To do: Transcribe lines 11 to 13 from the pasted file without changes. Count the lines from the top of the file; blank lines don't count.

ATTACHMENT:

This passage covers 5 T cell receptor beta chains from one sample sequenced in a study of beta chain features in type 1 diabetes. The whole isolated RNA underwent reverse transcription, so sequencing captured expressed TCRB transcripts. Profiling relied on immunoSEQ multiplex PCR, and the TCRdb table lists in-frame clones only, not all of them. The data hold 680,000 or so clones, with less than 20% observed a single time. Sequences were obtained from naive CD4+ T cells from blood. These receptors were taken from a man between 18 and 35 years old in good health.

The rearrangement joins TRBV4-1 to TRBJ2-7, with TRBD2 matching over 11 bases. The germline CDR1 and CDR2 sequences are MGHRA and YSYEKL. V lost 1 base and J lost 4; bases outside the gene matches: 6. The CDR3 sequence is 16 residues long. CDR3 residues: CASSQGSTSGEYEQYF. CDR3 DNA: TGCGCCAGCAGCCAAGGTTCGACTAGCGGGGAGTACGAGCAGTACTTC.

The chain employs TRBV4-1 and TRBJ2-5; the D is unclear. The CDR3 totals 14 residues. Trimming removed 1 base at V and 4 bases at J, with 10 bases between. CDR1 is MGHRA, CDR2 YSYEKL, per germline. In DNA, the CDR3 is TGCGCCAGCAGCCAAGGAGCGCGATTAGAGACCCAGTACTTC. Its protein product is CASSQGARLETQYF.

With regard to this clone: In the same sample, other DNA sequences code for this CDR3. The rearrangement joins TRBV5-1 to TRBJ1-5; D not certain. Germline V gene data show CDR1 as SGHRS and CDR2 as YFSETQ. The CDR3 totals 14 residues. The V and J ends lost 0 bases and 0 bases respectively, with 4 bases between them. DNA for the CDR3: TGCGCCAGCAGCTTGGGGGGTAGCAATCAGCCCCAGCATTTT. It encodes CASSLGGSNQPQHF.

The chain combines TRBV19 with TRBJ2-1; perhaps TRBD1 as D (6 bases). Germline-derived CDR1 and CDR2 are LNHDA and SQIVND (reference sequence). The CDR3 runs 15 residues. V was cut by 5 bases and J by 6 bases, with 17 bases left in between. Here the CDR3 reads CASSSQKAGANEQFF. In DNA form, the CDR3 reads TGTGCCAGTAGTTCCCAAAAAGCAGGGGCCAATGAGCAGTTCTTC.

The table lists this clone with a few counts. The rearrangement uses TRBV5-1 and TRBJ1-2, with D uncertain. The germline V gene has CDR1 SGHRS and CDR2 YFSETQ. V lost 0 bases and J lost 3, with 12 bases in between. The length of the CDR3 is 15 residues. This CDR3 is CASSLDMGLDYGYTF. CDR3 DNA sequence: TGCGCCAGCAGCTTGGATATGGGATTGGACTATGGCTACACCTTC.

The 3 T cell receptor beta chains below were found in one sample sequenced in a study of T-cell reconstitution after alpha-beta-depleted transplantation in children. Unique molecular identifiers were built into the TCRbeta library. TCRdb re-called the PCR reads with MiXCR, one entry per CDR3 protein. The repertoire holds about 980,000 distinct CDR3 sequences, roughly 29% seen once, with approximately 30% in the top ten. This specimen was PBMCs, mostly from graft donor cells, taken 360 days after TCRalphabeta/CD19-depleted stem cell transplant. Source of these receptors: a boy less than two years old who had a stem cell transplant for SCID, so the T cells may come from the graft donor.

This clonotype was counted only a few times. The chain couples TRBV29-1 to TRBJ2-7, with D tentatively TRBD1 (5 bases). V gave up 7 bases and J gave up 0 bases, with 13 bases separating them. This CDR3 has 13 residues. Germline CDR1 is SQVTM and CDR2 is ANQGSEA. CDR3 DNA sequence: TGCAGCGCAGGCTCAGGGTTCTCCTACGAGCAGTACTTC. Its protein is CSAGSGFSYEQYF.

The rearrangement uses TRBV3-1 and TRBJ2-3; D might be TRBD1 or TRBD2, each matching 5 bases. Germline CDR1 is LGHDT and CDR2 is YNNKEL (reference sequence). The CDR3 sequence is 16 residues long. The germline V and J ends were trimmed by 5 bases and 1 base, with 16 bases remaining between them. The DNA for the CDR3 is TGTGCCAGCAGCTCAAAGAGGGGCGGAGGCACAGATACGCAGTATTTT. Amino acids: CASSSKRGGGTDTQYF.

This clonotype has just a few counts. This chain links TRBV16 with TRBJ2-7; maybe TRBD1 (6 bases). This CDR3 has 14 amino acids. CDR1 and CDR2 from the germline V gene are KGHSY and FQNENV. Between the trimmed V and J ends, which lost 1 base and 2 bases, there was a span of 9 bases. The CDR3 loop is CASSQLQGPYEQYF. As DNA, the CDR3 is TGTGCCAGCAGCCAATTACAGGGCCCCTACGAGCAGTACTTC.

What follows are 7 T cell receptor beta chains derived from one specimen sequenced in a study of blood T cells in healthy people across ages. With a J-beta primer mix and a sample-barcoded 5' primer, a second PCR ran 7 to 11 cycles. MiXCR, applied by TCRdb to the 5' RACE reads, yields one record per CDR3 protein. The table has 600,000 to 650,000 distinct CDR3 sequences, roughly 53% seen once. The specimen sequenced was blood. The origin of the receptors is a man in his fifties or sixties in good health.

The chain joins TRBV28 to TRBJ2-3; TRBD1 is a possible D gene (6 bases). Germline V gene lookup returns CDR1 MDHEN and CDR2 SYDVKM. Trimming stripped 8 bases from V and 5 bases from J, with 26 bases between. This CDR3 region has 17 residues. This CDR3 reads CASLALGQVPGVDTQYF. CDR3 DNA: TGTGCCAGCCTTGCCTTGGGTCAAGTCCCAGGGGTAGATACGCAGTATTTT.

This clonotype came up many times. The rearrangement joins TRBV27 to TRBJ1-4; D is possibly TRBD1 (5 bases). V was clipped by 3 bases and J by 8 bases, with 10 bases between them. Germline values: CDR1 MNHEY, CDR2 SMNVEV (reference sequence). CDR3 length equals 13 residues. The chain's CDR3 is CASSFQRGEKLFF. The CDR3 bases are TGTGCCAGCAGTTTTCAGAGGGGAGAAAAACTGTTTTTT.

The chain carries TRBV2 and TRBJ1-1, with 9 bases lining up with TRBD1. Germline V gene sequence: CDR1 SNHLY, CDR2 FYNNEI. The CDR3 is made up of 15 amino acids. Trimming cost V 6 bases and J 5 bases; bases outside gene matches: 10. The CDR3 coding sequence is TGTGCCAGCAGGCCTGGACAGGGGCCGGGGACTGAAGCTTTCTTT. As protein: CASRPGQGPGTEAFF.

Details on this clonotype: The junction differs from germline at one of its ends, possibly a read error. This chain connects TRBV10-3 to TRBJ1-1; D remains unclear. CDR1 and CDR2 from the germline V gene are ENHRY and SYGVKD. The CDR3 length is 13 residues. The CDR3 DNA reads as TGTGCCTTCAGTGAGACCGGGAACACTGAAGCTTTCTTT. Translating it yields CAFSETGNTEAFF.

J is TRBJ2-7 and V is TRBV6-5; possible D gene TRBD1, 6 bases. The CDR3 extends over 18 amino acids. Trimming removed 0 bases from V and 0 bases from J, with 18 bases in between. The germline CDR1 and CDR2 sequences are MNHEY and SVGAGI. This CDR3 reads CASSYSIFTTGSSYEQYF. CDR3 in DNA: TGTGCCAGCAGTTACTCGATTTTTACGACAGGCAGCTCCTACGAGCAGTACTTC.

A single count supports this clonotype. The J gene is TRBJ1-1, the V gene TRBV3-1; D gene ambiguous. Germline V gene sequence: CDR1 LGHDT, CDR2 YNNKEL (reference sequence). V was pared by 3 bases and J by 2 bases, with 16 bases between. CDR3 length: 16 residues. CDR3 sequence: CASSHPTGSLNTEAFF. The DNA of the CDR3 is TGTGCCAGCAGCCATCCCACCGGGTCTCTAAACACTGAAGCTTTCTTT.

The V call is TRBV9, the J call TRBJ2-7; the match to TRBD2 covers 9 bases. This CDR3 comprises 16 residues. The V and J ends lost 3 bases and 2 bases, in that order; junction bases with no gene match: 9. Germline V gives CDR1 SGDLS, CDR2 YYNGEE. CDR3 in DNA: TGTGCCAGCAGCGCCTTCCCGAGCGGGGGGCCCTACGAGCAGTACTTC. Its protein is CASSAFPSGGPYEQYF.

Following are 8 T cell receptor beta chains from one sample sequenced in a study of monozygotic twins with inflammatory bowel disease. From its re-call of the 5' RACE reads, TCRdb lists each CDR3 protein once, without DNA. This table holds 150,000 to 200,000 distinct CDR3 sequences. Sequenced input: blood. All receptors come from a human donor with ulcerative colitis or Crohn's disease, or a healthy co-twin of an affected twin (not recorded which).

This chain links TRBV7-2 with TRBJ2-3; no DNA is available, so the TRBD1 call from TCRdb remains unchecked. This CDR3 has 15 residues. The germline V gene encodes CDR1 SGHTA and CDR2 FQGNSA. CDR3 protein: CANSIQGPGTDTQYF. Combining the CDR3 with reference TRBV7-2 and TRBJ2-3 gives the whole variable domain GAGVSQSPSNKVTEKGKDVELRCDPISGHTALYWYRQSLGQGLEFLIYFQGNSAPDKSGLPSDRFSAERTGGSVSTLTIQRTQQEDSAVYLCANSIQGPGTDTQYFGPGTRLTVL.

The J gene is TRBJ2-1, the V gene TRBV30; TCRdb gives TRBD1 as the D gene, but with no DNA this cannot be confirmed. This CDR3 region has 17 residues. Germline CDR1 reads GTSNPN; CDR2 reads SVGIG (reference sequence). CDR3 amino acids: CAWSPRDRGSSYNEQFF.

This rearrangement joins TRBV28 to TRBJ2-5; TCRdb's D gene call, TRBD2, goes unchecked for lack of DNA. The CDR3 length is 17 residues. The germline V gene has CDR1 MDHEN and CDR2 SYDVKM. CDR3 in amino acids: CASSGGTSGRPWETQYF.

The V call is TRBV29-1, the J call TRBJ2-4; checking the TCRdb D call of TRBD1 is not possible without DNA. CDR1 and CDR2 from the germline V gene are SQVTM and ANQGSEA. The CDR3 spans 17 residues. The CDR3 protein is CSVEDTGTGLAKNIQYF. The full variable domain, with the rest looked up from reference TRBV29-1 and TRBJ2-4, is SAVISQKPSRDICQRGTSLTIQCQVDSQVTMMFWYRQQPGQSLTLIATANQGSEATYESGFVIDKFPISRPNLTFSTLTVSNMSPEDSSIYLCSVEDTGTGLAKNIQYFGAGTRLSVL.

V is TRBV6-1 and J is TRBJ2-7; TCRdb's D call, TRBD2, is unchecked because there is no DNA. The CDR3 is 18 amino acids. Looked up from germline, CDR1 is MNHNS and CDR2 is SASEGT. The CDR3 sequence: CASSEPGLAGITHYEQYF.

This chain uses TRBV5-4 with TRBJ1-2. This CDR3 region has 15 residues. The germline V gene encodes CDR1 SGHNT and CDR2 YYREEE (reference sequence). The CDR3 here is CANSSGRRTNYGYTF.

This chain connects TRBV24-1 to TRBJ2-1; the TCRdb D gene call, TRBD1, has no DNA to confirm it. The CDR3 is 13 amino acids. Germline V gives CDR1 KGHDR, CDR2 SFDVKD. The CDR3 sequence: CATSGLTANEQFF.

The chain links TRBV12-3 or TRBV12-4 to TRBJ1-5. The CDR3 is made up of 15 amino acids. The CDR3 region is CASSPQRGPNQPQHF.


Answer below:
What follows are 7 T cell receptor beta chains derived from one specimen sequenced in a study of blood T cells in healthy people across ages. With a J-beta primer mix and a sample-barcoded 5' primer, a second PCR ran 7 to 11 cycles. MiXCR, applied by TCRdb to the 5' RACE reads, yields one record per CDR3 protein. The table has 600,000 to 650,000 distinct CDR3 sequences, roughly 53% seen once. The specimen sequenced was blood. The origin of the receptors is a man in his fifties or sixties in good health.

The chain joins TRBV28 to TRBJ2-3; TRBD1 is a possible D gene (6 bases). Germline V gene lookup returns CDR1 MDHEN and CDR2 SYDVKM. Trimming stripped 8 bases from V and 5 bases from J, with 26 bases between. This CDR3 region has 17 residues. This CDR3 reads CASLALGQVPGVDTQYF. CDR3 DNA: TGTGCCAGCCTTGCCTTGGGTCAAGTCCCAGGGGTAGATACGCAGTATTTT.

This clonotype came up many times. The rearrangement joins TRBV27 to TRBJ1-4; D is possibly TRBD1 (5 bases). V was clipped by 3 bases and J by 8 bases, with 10 bases between them. Germline values: CDR1 MNHEY, CDR2 SMNVEV (reference sequence). CDR3 length equals 13 residues. The chain's CDR3 is CASSFQRGEKLFF. The CDR3 bases are TGTGCCAGCAGTTTTCAGAGGGGAGAAAAACTGTTTTTT.